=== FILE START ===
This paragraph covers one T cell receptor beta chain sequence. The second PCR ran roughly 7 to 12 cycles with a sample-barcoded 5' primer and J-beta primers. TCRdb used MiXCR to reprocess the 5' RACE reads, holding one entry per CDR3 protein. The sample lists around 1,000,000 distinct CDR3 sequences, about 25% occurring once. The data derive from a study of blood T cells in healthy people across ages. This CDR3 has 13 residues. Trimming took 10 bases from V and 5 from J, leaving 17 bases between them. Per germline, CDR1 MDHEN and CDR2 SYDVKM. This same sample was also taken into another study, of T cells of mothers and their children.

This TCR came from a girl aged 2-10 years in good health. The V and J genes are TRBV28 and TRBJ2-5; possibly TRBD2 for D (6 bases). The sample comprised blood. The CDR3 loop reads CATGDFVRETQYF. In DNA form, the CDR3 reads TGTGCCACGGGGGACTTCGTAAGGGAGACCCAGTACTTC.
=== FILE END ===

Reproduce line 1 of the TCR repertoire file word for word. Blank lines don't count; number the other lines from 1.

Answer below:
This paragraph covers one T cell receptor beta chain sequence. The second PCR ran roughly 7 to 12 cycles with a sample-barcoded 5' primer and J-beta primers. TCRdb used MiXCR to reprocess the 5' RACE reads, holding one entry per CDR3 protein. The sample lists around 1,000,000 distinct CDR3 sequences, about 25% occurring once. The data derive from a study of blood T cells in healthy people across ages. This CDR3 has 13 residues. Trimming took 10 bases from V and 5 from J, leaving 17 bases between them. Per germline, CDR1 MDHEN and CDR2 SYDVKM. This same sample was also taken into another study, of T cells of mothers and their children.